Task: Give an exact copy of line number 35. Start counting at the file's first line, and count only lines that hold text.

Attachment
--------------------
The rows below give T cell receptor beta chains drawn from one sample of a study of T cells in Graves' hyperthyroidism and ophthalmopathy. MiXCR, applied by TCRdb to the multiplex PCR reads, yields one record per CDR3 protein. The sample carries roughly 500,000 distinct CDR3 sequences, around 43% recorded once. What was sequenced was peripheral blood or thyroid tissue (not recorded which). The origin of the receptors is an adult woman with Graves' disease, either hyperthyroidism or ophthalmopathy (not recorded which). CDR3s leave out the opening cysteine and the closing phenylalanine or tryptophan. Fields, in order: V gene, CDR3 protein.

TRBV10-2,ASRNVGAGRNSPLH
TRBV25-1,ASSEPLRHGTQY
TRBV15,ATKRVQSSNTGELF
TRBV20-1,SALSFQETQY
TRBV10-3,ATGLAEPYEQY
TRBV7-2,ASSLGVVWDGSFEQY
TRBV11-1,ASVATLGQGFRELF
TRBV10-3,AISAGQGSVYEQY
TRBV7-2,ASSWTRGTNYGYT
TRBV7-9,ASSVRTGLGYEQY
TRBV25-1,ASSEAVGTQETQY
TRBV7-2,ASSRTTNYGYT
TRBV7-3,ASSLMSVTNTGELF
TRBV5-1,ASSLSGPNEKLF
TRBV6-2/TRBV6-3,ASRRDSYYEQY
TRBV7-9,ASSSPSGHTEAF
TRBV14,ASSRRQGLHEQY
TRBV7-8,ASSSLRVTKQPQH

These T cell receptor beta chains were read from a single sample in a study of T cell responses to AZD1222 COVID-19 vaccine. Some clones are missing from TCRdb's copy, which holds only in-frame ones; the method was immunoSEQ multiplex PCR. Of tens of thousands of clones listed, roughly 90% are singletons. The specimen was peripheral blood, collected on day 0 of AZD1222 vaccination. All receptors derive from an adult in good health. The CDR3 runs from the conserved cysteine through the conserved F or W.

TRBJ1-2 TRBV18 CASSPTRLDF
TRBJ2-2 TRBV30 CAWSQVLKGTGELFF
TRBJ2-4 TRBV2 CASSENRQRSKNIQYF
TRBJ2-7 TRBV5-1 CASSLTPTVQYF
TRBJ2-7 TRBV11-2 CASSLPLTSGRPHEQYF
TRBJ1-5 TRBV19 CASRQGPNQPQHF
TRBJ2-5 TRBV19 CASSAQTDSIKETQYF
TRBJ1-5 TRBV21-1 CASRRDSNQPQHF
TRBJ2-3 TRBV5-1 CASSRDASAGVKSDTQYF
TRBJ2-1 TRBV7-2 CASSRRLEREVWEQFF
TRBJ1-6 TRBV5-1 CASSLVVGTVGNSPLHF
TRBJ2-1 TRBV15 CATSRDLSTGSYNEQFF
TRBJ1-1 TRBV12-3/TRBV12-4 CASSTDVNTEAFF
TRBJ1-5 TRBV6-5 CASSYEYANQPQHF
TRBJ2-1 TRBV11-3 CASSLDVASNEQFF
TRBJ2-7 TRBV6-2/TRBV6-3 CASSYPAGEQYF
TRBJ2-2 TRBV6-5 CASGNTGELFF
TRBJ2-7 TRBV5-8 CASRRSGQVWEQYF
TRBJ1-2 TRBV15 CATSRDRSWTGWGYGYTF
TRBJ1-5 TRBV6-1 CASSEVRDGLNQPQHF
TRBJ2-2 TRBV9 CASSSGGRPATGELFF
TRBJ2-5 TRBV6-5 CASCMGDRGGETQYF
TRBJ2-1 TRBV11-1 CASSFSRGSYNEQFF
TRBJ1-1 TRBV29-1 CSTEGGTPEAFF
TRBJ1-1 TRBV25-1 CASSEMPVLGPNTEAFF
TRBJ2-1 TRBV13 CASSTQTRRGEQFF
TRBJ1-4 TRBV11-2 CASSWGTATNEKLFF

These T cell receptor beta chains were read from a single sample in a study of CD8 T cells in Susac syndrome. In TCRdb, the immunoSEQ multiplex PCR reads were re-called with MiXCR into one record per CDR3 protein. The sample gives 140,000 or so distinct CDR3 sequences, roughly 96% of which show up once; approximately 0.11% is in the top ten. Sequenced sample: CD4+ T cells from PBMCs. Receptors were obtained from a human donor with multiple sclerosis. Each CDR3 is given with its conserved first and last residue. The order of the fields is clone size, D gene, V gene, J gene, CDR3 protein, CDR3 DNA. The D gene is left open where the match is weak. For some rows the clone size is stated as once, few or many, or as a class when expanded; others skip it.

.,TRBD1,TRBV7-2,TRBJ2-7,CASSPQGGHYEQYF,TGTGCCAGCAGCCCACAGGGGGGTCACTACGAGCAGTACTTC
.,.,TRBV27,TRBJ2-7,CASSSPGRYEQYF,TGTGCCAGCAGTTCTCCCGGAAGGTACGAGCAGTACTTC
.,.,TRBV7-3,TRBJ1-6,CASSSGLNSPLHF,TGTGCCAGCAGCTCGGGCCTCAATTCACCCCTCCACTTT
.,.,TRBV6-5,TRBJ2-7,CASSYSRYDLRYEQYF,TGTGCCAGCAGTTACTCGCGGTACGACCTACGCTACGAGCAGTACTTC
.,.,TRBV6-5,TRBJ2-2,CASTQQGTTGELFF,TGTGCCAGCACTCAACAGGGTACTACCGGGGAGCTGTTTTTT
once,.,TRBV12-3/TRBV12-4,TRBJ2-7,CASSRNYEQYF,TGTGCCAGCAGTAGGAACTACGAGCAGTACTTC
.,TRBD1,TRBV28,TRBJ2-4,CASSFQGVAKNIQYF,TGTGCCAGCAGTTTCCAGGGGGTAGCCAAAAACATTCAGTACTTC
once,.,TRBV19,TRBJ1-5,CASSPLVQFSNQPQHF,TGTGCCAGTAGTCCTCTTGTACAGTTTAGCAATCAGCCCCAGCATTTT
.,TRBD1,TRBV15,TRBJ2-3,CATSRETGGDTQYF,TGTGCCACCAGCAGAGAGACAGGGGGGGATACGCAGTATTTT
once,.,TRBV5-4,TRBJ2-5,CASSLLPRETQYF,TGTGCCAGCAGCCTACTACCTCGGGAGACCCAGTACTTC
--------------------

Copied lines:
TRBJ2-1 TRBV11-3 CASSLDVASNEQFF